I have always had great respect for garbage. The piece of furniture I have had longest and has gone with me every time I have moved is an old stereo cabinet my dad pulled from the dump south of Melrose, Minnesota, when I was a kid. It has been refinished once by him and once by my husband – and I love it. In size and sturdiness, it is perfect for holding games inside and heavy lamps or knickknacks on top.
My husband, Mark, is a respecter of garbage as well. When he was growing up on his family’s dairy farm, he, his brother, Greg, and the Goodin boys down the road would race on their bicycles to the dump in Dayton, Minnesota, to retrieve old bicycle parts. Then, they would reconfigure their bikes, using the parts to soup them up or make pedaled works of art. They even named their group the Dump Diggers.
When I married Mark and moved to his family’s farm, I soon learned some townsfolk think of rural farming areas as places to dump things, both of the living and the nonliving variety.
Since our farm was located near a spreading suburbia, people often dumped tires, couches, appliances and mattresses along the gravel roads around our farm and fields. I suppose some dumpers thought because farmers have equipment to move their garbage and land to store it, maybe they wouldn’t mind taking care of a little extra refuse. Others probably didn’t even give dumping a second thought.  
The strangest dumped things were of the living kind in the form of pets no longer wanted. Various animals, often clearly former house pets, appeared from time to time. This was sometimes good and sometimes bad, for both farmer and animal. The animals lacked collars but had clean coats, clues they were most likely dumped off. No one ever came looking for them or posted signs with their photographs.
A dog that appeared one day from a probable drive-by received the name Rex or Ricky – Mark can’t remember which – and it had a keen sense of herding. Grateful for a second chance and liking the farm, he enthusiastically kept alert, ready to help move cows whenever needed. However, after a few weeks, he disappeared into the night.
Another dumped dog that wasn’t given a name and didn’t deserve one passed the time getting into the steer pen and chasing the steers around, upsetting them. Let’s just say he suffered an untimely end.
Snoopy, a cat named by my nephew because of its coloring being similar to the Peanuts character, was a jolly, purring dump-off who loved to be scratched behind the ears, unlike some of the inbred farm cats that were wary of most people. The farm cats all had patchy black and white fur and looked perpetually startled, but they were sly survivors. We called them the checkered kitties, naming none individually.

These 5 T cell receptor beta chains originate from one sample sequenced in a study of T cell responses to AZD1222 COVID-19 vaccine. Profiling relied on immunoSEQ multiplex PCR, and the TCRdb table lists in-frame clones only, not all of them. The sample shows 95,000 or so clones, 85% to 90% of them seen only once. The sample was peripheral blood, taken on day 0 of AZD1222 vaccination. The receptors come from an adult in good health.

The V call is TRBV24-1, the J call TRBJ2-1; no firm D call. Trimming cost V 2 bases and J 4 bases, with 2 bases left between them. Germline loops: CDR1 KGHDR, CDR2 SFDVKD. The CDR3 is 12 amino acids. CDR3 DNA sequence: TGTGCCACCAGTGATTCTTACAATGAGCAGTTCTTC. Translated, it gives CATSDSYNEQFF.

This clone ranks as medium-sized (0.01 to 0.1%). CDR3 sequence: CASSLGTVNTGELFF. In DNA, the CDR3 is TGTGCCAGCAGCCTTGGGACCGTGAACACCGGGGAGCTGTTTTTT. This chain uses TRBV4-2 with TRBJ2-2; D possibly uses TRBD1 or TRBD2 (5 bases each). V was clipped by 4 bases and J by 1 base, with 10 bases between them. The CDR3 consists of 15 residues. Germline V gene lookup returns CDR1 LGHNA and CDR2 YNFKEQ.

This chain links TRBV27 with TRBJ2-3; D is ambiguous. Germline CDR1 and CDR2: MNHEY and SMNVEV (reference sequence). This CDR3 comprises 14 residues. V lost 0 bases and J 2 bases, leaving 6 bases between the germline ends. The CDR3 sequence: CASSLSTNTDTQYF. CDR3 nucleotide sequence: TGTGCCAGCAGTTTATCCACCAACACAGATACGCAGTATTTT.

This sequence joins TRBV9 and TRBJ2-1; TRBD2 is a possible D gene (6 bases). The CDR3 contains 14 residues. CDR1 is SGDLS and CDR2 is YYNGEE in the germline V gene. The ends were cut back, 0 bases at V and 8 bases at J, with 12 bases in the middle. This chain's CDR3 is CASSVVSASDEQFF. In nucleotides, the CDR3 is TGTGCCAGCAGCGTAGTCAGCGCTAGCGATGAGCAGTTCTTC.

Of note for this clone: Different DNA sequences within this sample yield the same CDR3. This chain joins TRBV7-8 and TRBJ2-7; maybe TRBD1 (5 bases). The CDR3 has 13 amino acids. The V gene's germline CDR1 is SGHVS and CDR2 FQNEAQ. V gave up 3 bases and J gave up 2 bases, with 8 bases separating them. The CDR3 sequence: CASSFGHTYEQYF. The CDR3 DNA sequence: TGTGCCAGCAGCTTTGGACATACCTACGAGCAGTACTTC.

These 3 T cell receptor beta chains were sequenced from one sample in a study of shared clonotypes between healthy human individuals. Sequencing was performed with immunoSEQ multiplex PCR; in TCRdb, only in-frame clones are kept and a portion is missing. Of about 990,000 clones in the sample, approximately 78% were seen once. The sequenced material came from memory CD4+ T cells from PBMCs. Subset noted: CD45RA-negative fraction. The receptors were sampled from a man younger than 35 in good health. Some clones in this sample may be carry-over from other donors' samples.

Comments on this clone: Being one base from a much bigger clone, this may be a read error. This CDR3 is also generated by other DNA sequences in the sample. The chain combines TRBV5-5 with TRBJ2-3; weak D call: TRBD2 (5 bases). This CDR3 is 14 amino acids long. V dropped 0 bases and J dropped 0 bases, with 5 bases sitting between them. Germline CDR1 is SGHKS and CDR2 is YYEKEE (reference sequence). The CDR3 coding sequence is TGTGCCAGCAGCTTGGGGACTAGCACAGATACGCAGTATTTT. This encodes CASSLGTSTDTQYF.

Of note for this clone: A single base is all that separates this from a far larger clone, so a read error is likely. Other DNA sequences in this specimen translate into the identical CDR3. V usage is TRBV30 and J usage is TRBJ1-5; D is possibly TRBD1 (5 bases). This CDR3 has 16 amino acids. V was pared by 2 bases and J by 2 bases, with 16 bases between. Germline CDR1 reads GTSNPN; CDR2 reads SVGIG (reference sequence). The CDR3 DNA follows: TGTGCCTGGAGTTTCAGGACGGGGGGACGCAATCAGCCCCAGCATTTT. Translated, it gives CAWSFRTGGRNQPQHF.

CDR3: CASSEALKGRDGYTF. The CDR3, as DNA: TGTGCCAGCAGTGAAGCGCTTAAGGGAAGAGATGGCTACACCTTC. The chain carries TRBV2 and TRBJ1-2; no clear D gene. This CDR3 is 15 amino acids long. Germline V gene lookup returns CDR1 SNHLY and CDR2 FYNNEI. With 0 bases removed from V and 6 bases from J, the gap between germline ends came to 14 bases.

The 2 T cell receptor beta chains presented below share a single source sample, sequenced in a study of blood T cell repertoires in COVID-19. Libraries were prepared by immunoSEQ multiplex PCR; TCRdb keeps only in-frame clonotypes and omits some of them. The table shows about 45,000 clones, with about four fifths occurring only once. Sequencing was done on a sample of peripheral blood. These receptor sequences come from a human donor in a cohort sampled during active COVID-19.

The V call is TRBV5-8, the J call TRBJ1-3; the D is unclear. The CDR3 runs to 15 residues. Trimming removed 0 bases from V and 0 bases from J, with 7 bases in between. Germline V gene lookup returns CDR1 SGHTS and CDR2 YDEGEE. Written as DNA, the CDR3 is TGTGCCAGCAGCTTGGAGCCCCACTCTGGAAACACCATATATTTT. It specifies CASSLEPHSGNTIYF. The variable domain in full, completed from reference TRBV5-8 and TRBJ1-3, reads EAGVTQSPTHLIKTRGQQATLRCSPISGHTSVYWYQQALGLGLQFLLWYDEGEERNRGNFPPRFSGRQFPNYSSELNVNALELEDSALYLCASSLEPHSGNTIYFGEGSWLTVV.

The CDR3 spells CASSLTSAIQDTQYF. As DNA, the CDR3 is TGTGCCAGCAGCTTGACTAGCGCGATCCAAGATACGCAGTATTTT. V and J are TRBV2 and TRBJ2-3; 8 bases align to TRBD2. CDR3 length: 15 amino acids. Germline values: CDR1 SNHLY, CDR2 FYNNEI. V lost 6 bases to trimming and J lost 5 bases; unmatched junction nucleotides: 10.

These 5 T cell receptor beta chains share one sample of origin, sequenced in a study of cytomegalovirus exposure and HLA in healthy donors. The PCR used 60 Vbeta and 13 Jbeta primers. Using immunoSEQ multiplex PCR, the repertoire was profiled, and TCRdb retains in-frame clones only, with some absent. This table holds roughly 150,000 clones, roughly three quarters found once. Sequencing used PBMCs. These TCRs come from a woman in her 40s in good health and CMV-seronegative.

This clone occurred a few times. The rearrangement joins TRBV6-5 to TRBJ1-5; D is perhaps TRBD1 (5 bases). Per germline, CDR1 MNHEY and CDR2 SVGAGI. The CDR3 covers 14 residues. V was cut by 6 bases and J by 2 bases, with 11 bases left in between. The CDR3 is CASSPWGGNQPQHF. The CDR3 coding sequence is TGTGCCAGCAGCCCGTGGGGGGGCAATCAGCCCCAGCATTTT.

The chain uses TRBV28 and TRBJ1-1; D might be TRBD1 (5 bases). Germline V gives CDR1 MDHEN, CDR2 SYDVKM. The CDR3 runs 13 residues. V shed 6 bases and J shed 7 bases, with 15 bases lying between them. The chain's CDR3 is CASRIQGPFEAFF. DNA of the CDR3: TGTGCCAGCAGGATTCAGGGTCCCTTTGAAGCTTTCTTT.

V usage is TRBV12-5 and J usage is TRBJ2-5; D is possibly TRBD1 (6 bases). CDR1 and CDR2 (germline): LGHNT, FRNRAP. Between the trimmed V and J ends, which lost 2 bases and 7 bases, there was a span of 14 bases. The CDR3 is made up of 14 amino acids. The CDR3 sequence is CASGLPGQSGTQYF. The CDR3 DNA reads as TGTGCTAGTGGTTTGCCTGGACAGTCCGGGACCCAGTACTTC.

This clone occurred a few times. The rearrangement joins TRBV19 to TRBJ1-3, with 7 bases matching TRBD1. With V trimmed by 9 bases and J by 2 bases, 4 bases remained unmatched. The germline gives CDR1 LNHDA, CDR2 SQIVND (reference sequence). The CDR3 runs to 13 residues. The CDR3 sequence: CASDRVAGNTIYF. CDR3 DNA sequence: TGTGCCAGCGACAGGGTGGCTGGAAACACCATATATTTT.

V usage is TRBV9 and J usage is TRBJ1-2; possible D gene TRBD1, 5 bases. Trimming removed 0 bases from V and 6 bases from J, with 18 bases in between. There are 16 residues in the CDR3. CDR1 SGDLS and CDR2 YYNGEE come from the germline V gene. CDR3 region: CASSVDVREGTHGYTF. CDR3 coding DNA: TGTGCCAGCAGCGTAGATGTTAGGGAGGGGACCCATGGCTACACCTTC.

Poor Snoopy, however, suffered from farm inexperience. One day he walked over to me and revealed that half of his tail had been recently chopped off. My husband said it had happened in the silage blower fan, which began to turn while Snoopy was snooping in it. Mark had heard the shrieked meow and had seen the bloody aftermath.
Snoopy’s feelings quickly recovered. He didn’t seem too bothered by his new look. Afterall, now he matched a few of his also-dumped peers who had suffered similar cosmetic surgeries. The farm-born cats, taught by their mothers who were taught by their mothers, never seemed to lose body parts.
Our farm itself had a dump pile, hidden at the bottom of a steep hill. One day Mark and I strolled there for a look down history lane. Sitting between tractor parts, busted crates and other rusted farm items was a 1957 Chevy Mark’s uncle had wrecked back in the day. It still looked pretty cool. When we peaked in a doorless dishwasher, Snoopy was taking a nap in it, his stub tail sticking up behind him.
When the Lefebvre family sold the farm, we said goodbye to the dump pile, but that didn’t end my love of garbage.
Recently, Mark and I sold our home and the 11 acres we had lived on since we moved from the farm so many years ago. Our twins, Emma and Jackson, were 5 years old then. Now, they are 25.
Mark and I joke that we have become minimalists, getting rid of almost everything and moving to an apartment in downtown St. Joseph, Minnesota.  
My stereo cabinet made the cut and came with us. It now holds our television.
In St. Joseph, the businesses around us all have huge outside garbage bins, but don’t worry; I’m not tempted. I love a good city dump, but I am not a dumpster diver.